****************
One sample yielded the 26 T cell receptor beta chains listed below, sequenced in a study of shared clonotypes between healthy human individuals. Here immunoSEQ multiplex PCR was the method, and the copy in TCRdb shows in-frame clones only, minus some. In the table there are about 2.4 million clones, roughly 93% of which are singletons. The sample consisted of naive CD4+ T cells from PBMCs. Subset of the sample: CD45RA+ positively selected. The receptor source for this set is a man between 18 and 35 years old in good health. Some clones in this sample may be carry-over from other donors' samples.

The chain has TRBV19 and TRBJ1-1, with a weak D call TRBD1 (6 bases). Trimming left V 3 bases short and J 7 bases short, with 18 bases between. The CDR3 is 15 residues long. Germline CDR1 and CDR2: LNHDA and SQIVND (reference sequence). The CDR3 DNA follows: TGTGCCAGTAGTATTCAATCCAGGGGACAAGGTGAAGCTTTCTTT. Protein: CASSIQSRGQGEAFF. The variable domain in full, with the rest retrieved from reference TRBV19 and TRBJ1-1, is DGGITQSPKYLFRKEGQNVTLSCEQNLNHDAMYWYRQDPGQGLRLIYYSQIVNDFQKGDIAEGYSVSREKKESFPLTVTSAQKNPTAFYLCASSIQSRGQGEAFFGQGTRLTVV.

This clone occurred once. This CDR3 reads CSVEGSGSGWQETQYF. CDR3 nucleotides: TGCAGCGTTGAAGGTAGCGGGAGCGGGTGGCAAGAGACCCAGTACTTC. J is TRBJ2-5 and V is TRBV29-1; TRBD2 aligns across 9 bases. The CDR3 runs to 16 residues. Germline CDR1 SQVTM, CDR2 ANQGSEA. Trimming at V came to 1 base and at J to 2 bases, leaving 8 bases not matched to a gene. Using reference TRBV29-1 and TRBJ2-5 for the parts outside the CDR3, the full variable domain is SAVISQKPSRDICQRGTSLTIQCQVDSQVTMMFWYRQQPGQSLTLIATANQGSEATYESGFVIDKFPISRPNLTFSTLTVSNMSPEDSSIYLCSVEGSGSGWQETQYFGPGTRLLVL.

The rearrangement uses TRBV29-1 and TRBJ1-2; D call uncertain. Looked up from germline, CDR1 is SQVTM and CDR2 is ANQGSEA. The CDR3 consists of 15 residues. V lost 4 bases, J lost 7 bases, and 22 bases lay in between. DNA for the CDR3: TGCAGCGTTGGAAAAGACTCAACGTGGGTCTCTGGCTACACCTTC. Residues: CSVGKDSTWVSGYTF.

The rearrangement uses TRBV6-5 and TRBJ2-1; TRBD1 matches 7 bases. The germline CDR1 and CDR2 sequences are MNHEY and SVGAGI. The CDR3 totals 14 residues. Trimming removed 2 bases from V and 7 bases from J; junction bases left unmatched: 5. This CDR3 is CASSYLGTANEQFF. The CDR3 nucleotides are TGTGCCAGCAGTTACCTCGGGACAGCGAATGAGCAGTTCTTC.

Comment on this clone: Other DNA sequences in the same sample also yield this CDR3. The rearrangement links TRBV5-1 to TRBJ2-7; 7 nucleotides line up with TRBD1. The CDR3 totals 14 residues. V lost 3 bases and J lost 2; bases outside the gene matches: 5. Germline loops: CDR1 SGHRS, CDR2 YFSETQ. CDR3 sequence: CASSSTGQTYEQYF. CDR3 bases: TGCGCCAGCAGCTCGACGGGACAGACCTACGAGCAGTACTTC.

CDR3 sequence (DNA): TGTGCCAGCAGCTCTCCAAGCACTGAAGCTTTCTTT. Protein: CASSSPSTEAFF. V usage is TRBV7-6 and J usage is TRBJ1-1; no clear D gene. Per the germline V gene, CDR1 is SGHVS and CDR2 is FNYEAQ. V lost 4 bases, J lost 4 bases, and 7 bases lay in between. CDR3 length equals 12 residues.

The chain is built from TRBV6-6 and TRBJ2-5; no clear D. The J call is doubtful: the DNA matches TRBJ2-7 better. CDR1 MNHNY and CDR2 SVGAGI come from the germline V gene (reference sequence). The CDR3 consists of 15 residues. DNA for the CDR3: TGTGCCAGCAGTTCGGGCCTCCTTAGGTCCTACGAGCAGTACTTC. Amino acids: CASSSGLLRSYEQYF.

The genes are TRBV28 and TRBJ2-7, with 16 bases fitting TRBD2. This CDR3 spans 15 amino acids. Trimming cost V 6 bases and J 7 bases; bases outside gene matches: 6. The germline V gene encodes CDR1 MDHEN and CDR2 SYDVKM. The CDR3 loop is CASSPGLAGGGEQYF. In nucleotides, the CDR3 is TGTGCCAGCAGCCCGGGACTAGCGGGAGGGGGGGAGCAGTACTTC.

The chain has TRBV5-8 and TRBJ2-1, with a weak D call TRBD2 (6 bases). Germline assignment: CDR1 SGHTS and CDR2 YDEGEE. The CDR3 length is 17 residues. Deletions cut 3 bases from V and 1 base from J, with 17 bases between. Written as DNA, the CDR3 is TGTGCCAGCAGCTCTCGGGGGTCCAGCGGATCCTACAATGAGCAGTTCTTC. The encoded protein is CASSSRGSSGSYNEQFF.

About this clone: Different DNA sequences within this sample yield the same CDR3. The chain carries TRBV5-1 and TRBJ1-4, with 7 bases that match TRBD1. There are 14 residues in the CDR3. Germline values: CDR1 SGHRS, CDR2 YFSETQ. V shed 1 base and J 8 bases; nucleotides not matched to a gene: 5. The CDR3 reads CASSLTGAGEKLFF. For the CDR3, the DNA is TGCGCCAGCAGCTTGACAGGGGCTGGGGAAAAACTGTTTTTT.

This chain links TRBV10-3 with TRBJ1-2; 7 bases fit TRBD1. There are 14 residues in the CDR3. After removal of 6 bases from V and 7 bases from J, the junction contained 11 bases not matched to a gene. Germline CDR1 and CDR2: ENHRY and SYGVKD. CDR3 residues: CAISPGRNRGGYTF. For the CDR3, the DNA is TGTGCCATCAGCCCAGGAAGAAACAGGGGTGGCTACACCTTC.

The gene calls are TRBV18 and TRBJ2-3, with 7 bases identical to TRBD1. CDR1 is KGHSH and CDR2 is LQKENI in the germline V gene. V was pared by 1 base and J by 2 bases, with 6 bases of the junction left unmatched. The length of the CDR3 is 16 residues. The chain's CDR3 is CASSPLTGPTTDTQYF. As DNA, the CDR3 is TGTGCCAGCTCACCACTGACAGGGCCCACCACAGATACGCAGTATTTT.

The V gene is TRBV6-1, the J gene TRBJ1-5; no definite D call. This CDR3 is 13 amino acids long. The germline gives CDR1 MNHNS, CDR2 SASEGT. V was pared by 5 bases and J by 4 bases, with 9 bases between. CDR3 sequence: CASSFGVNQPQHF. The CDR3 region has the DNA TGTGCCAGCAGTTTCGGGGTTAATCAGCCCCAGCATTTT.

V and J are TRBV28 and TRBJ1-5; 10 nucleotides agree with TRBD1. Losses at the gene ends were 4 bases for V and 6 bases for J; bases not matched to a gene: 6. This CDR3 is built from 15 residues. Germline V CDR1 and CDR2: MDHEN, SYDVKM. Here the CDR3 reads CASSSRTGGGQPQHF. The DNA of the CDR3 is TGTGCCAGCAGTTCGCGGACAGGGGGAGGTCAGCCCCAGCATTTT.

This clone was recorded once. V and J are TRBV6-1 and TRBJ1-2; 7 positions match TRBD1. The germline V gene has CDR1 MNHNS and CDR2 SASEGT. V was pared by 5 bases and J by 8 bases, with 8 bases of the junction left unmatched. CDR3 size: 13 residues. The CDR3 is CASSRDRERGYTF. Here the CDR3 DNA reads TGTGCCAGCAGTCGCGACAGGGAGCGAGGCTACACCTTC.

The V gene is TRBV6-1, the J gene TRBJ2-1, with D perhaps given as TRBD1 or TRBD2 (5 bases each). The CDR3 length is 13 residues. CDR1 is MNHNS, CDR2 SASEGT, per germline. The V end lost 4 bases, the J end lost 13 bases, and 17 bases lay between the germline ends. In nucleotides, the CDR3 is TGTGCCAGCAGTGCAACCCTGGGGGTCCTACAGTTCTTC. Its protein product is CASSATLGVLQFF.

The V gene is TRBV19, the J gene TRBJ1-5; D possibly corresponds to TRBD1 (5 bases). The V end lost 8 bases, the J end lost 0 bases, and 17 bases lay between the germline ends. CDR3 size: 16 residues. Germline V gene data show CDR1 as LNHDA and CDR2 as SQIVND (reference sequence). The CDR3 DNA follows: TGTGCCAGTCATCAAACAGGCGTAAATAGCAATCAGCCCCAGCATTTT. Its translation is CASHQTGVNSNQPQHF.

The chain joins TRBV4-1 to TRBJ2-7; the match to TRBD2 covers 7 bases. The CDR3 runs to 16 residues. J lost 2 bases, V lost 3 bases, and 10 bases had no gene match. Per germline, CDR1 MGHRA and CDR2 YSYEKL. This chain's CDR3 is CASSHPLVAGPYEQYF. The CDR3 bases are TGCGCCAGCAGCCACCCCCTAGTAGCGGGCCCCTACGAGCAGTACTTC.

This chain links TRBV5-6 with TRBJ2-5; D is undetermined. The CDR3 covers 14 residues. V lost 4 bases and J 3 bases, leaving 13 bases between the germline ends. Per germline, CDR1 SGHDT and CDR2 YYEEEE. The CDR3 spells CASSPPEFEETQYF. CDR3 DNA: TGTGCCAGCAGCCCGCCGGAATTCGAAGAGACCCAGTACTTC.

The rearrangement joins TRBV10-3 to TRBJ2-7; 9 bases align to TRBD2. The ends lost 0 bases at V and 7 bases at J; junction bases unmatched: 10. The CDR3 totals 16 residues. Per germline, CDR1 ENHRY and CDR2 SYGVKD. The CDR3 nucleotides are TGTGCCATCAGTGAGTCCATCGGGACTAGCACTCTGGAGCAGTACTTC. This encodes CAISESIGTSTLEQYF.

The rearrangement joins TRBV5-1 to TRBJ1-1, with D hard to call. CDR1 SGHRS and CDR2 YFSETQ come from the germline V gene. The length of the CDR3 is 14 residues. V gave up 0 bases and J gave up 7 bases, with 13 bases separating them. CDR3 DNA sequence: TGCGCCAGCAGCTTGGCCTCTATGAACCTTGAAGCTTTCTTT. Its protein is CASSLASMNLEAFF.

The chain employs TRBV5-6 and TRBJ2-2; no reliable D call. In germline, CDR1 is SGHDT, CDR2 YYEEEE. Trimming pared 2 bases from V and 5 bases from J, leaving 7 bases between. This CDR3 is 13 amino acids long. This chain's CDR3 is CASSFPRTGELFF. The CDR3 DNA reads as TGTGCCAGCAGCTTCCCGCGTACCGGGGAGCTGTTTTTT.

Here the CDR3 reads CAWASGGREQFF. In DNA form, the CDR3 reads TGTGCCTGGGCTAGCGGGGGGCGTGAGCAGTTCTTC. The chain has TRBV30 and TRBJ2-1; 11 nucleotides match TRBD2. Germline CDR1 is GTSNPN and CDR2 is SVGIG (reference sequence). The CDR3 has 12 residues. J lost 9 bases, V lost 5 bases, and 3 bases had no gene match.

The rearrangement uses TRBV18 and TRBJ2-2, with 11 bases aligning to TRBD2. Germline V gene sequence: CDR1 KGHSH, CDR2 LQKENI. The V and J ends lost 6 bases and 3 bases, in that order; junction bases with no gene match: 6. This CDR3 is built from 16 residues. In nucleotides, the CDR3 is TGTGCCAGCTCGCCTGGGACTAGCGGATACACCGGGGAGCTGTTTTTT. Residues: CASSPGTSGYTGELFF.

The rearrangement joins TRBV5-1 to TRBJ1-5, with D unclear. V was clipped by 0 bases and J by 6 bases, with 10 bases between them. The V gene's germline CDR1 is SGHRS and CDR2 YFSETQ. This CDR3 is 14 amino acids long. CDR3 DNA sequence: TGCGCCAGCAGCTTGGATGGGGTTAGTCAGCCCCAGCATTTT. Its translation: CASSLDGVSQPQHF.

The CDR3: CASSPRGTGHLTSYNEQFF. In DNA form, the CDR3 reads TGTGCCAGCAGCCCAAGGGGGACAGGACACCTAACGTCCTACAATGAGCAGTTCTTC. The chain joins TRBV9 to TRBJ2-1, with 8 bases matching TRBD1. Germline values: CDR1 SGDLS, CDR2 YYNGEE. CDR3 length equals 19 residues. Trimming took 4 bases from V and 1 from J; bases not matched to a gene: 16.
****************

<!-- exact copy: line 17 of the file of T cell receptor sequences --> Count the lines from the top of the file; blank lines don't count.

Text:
The V gene is TRBV6-1, the J gene TRBJ2-1, with D perhaps given as TRBD1 or TRBD2 (5 bases each). The CDR3 length is 13 residues. CDR1 is MNHNS, CDR2 SASEGT, per germline. The V end lost 4 bases, the J end lost 13 bases, and 17 bases lay between the germline ends. In nucleotides, the CDR3 is TGTGCCAGCAGTGCAACCCTGGGGGTCCTACAGTTCTTC. Its protein product is CASSATLGVLQFF.